By Alex Schadenberg, Executive Director, Euthanasia Prevention Coalition
On February 24, Canada’s federal government introduced Bill C-7. It claimed the legislation was in response to the Quebec Superior Court decision striking down the requirement in the euthanasia law that a person’s “natural death must be reasonably foreseeable” to die by MaiD [Medical Assistance in Dying]. Due to the COVID-19 crisis and then the prorogation of parliament [end of a parliamentary session], Bill C-7 was re-introduced on October 5, 2020.
If Bill C-7 was limited to the court mandated changes, one would understand the need for this legislation. However, Bill C-7 expands Canada’s euthanasia law far beyond Justice Christine Baudouin’s September 2019 court decision, a decision that should have been appealed by the government.
It is also concerning that Bill C-14, the bill that legalized euthanasia in Canada, legislated that a Review of the law be done “At the start of the fifth year after the day on which this Act receives royal assent…”,
Bill C-14 was passed on June 17, 2016, therefore the review the law was to begin on June 17, 2020. The fact that the government prorogued [ended] parliament on August 18 does not negate the fact that the legislated review has not begun, yet Bill C-7 significantly expands euthanasia in Canada without the current law having first been reviewed.
It is inconceivable that parliament pass Bill C-7 without first fulfilling its legislative requirement to first review the current law.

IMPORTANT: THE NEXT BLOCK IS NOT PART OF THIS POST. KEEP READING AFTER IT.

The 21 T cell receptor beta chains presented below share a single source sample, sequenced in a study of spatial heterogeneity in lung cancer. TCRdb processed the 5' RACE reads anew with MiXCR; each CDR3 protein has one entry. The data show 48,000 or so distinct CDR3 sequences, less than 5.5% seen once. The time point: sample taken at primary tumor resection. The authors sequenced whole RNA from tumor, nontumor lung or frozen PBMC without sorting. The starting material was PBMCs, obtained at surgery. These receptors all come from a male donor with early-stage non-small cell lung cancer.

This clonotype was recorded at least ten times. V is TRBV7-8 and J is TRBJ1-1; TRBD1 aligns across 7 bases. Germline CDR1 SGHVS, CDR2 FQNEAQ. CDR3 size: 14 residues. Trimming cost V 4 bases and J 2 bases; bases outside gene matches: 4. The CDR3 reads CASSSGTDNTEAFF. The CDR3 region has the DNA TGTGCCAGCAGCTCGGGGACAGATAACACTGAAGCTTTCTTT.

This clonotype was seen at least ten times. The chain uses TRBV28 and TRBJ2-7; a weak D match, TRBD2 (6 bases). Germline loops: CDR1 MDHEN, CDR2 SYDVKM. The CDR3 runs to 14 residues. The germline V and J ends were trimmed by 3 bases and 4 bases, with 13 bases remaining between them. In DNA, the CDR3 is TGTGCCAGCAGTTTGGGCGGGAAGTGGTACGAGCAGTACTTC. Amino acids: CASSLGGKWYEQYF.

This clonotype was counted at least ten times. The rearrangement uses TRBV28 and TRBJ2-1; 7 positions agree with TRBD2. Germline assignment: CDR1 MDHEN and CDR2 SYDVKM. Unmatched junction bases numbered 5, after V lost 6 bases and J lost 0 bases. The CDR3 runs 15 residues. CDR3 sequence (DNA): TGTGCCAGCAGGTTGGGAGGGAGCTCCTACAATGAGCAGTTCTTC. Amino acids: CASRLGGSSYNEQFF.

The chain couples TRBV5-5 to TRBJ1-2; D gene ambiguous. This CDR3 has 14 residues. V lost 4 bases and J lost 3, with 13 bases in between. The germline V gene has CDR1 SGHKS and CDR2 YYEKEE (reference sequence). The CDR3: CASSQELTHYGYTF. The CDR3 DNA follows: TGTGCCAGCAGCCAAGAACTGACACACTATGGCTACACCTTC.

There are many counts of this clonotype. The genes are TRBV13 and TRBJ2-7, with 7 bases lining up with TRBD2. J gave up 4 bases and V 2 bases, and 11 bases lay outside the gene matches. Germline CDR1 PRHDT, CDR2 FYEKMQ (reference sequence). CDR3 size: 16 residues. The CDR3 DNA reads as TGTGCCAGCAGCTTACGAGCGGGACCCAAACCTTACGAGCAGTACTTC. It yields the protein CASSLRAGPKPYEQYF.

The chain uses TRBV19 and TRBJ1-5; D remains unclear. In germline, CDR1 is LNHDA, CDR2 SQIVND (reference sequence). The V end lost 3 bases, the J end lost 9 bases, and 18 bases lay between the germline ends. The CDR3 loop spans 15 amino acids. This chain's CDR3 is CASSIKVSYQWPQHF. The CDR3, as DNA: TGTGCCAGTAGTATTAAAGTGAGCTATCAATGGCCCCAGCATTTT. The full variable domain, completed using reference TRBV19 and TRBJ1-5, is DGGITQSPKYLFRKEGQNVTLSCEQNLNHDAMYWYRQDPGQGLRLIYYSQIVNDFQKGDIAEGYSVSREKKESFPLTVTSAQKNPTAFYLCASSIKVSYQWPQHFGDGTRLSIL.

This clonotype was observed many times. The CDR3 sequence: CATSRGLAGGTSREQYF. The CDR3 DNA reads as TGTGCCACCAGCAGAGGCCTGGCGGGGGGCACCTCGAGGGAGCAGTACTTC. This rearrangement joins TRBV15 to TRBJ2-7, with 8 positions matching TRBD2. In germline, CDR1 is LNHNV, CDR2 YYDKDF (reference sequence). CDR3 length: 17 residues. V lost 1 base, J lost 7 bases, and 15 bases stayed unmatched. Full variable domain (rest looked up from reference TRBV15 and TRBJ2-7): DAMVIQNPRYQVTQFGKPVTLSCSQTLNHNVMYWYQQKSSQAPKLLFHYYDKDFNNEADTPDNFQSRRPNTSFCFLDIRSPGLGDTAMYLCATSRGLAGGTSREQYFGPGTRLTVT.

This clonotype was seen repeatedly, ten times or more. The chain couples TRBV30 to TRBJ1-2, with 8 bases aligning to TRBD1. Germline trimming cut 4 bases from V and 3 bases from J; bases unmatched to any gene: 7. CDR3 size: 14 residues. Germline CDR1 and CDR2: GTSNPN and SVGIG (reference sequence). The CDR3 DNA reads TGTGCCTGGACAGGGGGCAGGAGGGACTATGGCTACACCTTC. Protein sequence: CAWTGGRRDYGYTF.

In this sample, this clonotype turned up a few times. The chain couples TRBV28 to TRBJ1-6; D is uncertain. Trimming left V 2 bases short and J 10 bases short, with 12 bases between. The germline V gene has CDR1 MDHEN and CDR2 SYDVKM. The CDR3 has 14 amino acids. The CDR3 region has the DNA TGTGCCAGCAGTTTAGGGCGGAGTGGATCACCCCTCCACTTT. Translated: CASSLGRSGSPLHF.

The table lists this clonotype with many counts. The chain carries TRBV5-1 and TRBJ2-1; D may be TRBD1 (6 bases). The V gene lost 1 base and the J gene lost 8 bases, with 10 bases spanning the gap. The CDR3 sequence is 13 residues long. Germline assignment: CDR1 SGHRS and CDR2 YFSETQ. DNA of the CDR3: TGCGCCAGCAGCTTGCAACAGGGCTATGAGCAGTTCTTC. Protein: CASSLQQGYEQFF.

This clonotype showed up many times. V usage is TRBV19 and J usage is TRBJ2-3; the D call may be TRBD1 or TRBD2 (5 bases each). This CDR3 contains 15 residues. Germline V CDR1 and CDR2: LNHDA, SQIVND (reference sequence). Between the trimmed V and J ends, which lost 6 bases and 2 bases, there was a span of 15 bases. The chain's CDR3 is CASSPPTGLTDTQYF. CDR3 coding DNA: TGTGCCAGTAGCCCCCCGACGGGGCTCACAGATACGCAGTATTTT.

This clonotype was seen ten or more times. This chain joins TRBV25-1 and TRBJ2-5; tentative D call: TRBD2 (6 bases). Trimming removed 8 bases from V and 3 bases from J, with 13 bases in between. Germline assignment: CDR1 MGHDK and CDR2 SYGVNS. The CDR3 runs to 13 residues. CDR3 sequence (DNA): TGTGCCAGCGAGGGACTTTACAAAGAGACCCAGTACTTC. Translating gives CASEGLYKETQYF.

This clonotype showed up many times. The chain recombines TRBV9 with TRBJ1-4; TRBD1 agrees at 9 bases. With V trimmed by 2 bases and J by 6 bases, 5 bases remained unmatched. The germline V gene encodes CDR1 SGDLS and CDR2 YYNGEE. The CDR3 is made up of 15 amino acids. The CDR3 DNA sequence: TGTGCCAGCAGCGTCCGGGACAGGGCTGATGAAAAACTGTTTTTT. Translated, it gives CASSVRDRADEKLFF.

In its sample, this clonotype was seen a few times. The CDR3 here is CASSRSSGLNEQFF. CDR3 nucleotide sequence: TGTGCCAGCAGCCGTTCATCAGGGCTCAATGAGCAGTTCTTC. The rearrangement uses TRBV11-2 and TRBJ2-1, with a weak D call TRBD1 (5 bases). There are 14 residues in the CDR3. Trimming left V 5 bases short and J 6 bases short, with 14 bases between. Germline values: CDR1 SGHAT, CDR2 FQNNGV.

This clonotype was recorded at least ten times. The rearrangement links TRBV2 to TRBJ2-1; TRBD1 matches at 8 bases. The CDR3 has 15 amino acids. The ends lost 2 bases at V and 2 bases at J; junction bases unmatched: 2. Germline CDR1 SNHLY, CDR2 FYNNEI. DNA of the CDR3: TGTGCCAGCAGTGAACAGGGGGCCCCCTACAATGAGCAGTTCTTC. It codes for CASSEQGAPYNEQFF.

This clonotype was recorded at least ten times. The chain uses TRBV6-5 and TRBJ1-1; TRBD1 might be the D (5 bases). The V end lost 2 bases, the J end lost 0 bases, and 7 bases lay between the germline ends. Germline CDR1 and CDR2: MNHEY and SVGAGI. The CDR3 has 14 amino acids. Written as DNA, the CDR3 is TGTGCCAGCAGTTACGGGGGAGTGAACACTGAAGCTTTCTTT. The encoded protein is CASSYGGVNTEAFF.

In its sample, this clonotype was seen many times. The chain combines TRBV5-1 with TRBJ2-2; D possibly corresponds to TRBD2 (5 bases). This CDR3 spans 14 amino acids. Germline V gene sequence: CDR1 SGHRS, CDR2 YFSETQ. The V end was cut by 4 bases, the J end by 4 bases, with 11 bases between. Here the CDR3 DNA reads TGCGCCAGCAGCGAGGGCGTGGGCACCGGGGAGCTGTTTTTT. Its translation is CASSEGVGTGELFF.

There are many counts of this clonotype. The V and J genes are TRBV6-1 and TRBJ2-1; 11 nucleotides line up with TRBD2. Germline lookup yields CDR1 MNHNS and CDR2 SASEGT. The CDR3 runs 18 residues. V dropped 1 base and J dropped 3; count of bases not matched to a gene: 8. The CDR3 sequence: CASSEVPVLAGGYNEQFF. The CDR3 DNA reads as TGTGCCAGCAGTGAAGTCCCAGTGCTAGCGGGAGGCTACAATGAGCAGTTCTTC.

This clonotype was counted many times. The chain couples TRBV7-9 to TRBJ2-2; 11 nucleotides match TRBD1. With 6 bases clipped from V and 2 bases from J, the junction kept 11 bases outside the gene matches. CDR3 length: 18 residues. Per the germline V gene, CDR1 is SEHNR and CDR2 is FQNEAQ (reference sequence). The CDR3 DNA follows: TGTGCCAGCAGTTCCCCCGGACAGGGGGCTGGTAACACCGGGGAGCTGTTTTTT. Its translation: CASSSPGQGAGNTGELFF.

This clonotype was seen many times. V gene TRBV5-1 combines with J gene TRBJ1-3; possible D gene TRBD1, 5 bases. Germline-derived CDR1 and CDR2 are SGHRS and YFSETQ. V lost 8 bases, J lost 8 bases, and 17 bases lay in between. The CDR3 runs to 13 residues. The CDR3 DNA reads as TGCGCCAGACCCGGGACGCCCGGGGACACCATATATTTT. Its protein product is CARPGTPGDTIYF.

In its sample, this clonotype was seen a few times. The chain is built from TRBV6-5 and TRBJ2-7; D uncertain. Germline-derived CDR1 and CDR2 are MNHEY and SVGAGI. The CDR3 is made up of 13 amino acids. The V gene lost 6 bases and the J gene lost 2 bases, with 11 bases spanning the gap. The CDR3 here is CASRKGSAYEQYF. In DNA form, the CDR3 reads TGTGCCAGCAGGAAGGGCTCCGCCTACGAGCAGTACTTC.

Further to that, Justice Minister David Lametti seems to be changing the scope of the review. Minister Lametti stated in parliament on October 9
We know that Canadians are also concerned about other issues that are not addressed in this bill. I am thinking, in particular, of access to medical assistance in dying on the basis of mental illness. I am also thinking about advance requests for medical assistance in dying for people who are not yet suffering but fear they will be after they have lost their ability to request this assistance and who want to making their wishes known before that happens.
The upcoming parliamentary review of the medical assistance in dying regime and of the state of palliative care in Canada will provide an opportunity to give these complex issues the time and attention they deserve.
The purpose for the review is to examine how the euthanasia law is working in practice, not to simply consider further expansions to the law, such as euthanasia for mental illness, euthanasia for children, and advanced requests for euthanasia.
The fact that the government, through Bill C-7, is expanding Canada’s euthanasia law beyond the parameters of the Quebec court decision without first reviewing the law, as legislated, is simply wrong.
Bill C-7 must be defeated. …
Editor’s note. This is excerpted from a post on Mr. Schadenberg’s blog and is reposted with permission.